Updated: Jan 26, 2019
A few months ago, a new feature appeared on my e-mail—autocomplete. I’ll start typing, and it will suggest the rest. It’s certainly a way to be more efficient, but I wondered if this will make communication too generic. Then again, when it comes to professional correspondence, isn’t that what we strive for? You don’t write, “I used the paper clip button and selected a file from my computer so that you should get the photo when you get this message.” You write, “Please find photo attached.” People get dozens, sometimes over a hundred, messages a day. So when it comes to business correspondence, the more succinct and easily absorbed a message is, the better.
But what happens when this technology isn’t just limited to e-mails? I read an article in the New York Times last month about how Robin Sloan, author of Mr. Penumbra’s 24-Hour Bookstore, is writing a novel using artificial intelligence that suggests how to complete sentences based on what he’s written. It’s an interesting experiment, but how could this sort of technology influence the process of writing? If used for too long, could it even alter an author's ability to think of ideas? That may seem far-fetched, and yet imagine trying to get somewhere you've only been to once or twice before...without GPS. Do we still pay attention to all the turns and visual cues in case we need to make the same trip without technology?
It seems likely that autocomplete technology will become the norm for most word processing programs, or at least a widely available feature, in the future. When it comes to books, commercial fiction seems to be at the greatest risk to be altered. These novels are generally written to be fast reads, so they tend to avoid complex and unexpected phrasing. Often when reading genre fiction I find my mind has already completed a sentence before I turn the page. I remember the first time I read a romance novel, I couldn’t believe I finished a 400-page book in about a day.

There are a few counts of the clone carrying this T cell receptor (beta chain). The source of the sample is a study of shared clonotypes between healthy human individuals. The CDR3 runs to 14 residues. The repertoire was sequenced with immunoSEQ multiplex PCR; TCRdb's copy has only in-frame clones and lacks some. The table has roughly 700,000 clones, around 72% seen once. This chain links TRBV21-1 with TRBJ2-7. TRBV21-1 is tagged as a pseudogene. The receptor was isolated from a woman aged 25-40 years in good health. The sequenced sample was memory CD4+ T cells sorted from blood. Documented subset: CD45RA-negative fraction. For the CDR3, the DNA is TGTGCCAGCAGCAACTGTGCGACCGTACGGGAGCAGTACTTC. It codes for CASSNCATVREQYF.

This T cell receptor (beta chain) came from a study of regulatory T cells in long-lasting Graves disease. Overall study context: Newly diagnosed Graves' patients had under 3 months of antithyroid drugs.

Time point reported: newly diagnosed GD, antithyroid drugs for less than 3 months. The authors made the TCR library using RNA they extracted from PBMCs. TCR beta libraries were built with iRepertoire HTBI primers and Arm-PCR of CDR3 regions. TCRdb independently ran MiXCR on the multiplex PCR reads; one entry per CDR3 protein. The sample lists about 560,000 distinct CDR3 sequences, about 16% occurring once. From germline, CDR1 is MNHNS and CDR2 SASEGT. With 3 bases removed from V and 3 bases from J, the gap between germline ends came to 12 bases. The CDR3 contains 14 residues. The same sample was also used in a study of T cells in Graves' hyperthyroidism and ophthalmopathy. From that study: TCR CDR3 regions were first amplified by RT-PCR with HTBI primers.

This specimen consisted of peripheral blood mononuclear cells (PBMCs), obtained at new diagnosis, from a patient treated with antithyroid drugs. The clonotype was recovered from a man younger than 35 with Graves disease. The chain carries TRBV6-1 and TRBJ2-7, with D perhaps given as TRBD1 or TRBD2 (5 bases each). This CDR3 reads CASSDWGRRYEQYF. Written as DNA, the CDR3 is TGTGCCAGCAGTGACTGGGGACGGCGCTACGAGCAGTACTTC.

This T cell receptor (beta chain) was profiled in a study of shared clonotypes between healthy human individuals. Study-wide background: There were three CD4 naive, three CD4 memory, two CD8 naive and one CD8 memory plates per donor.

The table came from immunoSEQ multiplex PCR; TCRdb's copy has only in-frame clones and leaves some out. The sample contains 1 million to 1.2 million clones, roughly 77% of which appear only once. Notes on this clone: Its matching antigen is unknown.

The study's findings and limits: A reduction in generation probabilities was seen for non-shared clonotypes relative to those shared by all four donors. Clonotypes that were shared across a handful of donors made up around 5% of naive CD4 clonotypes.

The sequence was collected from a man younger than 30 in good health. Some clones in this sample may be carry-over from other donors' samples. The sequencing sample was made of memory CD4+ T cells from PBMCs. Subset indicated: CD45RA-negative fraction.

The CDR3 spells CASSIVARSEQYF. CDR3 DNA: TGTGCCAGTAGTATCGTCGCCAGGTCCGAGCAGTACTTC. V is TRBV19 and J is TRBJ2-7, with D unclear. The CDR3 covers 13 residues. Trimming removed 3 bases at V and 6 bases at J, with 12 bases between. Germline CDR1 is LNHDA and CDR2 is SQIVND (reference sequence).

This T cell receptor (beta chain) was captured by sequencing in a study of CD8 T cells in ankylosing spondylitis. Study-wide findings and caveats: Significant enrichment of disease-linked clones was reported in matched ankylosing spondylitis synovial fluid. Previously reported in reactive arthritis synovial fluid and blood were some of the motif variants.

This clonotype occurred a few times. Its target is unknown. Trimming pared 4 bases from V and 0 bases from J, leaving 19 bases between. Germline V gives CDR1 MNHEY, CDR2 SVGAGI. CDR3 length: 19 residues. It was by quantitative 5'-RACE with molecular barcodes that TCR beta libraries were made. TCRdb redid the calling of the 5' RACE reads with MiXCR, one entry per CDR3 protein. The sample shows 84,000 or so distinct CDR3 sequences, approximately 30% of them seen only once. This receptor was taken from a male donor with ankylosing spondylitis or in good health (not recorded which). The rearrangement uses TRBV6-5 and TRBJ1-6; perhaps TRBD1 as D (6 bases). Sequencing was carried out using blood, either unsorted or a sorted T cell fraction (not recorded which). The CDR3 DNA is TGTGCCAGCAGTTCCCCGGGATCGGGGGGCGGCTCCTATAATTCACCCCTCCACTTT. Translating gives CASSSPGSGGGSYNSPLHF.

That isn't to say that there aren't many very talented commercial fiction writers who work hard to develop their craft and produce great novels. In fact, they make well-written commercial fiction look far easier to write than it is. It's this false assumption that commercial, particularly genre, fiction is easy to write combined with the assumption that enough of its readers are less discerning, that make it susceptible to technology.
To a degree, even without AI assistance, we’re all influenced by common phrasing, even when we avoid clichés. So it’s not surprising that a computer could tell us what words to write next. I suppose the computer could even help us avoid word repetition and clichés. In fact, I wonder if there will come a time when writing without autocomplete will be as antiquated as writing on a typewriter, or writing without spellcheck.
Which makes me wonder, where is the line of creativity? If you create the software that autocompletes sentences for your novel, is it wholly your work? What if you use software created by someone else which suggests common phrasing? Will we lose original ideas? Will our vocabularies shrink as we allow the computer to select the most common words and phrases for us? Or will we find that the more technology tries to create for us, the more we’ll reject it (RIP Clippy). Is our appetite for the surprises of originality and new ideas strong enough to combat overly-processed, computer-generated "fast food" literature? I suppose time will tell, but great books have survived this long, so I think the chances are good.